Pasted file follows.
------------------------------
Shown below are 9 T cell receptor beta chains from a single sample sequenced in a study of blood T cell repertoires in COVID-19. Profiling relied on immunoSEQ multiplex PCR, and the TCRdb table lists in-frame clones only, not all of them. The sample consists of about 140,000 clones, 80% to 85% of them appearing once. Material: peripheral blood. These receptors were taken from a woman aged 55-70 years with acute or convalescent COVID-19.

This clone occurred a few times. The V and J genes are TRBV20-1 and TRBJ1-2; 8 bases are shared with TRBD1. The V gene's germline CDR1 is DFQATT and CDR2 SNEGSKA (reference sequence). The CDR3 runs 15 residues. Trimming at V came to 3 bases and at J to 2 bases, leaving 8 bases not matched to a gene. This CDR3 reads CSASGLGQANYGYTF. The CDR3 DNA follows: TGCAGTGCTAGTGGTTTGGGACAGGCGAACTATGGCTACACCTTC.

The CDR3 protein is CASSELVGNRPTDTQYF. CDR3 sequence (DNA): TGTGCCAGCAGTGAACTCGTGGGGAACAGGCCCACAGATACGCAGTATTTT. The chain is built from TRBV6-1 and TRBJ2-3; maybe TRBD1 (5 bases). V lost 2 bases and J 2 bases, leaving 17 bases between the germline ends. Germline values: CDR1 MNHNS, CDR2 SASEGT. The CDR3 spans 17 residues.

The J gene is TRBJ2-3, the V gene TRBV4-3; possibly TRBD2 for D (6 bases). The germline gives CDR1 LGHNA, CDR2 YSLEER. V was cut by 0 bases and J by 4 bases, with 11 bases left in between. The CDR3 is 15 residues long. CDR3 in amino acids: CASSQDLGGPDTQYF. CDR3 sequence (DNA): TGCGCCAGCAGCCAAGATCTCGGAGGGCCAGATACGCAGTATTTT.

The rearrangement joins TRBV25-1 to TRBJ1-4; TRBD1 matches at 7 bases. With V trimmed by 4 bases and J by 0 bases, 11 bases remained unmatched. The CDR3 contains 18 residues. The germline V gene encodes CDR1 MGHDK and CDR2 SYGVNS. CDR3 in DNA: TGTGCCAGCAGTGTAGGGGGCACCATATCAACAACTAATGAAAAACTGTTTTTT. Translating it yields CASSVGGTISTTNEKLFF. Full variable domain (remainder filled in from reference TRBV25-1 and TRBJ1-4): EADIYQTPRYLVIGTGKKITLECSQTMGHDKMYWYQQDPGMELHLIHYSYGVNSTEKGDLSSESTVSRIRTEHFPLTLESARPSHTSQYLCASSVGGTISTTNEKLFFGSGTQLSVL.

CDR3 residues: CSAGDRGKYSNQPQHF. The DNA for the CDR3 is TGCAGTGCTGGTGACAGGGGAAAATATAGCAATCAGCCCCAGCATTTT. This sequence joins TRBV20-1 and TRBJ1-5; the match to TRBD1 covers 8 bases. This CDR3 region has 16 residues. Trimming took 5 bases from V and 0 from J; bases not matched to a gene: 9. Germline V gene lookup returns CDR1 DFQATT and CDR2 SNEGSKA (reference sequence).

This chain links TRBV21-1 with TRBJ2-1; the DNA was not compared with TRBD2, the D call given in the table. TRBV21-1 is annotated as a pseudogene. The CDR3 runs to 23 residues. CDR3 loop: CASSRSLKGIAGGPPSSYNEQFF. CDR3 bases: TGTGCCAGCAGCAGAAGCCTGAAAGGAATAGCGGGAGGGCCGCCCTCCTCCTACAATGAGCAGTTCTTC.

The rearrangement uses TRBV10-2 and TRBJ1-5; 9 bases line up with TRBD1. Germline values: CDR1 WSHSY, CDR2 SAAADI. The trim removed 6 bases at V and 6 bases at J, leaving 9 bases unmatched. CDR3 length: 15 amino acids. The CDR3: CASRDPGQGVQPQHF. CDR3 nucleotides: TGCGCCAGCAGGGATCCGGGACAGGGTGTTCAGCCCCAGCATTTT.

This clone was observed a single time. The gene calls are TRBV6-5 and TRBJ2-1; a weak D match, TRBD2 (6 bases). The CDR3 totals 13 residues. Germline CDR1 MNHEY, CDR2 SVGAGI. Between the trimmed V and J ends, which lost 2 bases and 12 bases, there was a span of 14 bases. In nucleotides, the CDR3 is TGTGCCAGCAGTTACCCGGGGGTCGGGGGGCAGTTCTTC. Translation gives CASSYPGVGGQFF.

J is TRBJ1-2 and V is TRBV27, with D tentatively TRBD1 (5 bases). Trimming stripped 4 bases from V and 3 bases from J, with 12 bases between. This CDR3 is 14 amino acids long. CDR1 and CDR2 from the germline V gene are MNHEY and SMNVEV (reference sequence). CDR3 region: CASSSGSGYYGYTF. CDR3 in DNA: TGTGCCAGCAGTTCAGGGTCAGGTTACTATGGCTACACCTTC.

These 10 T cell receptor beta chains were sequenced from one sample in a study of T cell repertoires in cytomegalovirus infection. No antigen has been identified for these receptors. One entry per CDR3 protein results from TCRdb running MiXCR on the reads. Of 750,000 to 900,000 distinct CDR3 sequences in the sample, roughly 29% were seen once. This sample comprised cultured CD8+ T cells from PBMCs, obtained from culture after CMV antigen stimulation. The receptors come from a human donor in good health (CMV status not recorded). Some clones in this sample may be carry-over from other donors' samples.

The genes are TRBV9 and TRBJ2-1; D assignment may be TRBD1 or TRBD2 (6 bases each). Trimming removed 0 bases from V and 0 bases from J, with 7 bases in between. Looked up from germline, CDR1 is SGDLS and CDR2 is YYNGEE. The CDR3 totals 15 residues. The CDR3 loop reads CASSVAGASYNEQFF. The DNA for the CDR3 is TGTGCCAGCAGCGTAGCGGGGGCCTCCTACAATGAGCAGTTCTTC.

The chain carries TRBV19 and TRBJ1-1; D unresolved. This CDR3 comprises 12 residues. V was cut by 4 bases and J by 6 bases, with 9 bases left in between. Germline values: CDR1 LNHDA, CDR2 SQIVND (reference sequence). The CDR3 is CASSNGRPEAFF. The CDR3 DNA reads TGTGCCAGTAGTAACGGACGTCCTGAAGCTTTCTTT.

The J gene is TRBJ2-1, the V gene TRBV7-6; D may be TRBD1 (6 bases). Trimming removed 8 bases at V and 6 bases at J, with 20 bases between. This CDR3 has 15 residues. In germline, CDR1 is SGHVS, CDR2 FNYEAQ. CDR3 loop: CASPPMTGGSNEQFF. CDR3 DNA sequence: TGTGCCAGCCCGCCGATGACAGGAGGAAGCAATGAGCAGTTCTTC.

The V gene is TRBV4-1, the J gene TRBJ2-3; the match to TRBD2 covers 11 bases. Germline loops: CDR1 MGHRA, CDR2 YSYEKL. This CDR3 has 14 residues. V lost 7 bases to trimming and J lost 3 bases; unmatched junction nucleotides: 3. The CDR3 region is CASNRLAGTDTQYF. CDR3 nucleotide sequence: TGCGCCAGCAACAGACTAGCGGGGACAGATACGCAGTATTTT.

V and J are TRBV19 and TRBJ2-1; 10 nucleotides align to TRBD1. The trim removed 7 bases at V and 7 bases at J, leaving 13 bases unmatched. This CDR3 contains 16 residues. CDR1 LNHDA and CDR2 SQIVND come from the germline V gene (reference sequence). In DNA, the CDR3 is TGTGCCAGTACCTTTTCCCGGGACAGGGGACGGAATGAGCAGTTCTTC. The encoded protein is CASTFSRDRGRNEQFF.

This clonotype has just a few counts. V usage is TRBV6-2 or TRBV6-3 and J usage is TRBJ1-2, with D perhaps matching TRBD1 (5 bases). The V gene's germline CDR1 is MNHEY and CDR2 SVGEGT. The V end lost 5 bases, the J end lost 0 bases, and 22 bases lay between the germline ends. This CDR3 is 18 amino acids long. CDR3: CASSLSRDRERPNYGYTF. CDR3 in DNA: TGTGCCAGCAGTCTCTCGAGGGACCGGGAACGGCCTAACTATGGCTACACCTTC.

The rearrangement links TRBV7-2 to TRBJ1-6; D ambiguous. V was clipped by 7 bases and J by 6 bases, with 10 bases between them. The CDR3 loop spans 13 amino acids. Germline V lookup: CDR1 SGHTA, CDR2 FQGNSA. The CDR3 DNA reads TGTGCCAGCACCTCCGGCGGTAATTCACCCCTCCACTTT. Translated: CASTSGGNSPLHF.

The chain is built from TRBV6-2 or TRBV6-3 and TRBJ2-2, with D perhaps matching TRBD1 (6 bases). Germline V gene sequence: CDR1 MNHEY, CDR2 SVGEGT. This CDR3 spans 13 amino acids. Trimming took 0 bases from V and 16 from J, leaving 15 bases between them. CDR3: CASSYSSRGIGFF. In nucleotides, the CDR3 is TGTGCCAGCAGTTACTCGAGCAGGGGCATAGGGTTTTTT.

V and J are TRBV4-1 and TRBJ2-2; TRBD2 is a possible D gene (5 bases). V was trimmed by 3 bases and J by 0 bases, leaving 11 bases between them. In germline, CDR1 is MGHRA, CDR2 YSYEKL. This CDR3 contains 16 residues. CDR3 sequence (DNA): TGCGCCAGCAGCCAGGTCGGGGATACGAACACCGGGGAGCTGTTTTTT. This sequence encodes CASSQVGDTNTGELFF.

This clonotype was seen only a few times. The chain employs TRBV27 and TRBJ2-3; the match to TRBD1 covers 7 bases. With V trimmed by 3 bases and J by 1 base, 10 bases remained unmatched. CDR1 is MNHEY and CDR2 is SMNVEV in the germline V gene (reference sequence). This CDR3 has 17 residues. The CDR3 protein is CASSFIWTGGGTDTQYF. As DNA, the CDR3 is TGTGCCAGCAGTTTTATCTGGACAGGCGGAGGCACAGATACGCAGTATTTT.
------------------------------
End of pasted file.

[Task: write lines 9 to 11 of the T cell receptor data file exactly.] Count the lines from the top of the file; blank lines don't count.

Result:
This clone was observed a single time. The gene calls are TRBV6-5 and TRBJ2-1; a weak D match, TRBD2 (6 bases). The CDR3 totals 13 residues. Germline CDR1 MNHEY, CDR2 SVGAGI. Between the trimmed V and J ends, which lost 2 bases and 12 bases, there was a span of 14 bases. In nucleotides, the CDR3 is TGTGCCAGCAGTTACCCGGGGGTCGGGGGGCAGTTCTTC. Translation gives CASSYPGVGGQFF.

J is TRBJ1-2 and V is TRBV27, with D tentatively TRBD1 (5 bases). Trimming stripped 4 bases from V and 3 bases from J, with 12 bases between. This CDR3 is 14 amino acids long. CDR1 and CDR2 from the germline V gene are MNHEY and SMNVEV (reference sequence). CDR3 region: CASSSGSGYYGYTF. CDR3 in DNA: TGTGCCAGCAGTTCAGGGTCAGGTTACTATGGCTACACCTTC.

These 10 T cell receptor beta chains were sequenced from one sample in a study of T cell repertoires in cytomegalovirus infection. No antigen has been identified for these receptors. One entry per CDR3 protein results from TCRdb running MiXCR on the reads. Of 750,000 to 900,000 distinct CDR3 sequences in the sample, roughly 29% were seen once. This sample comprised cultured CD8+ T cells from PBMCs, obtained from culture after CMV antigen stimulation. The receptors come from a human donor in good health (CMV status not recorded). Some clones in this sample may be carry-over from other donors' samples.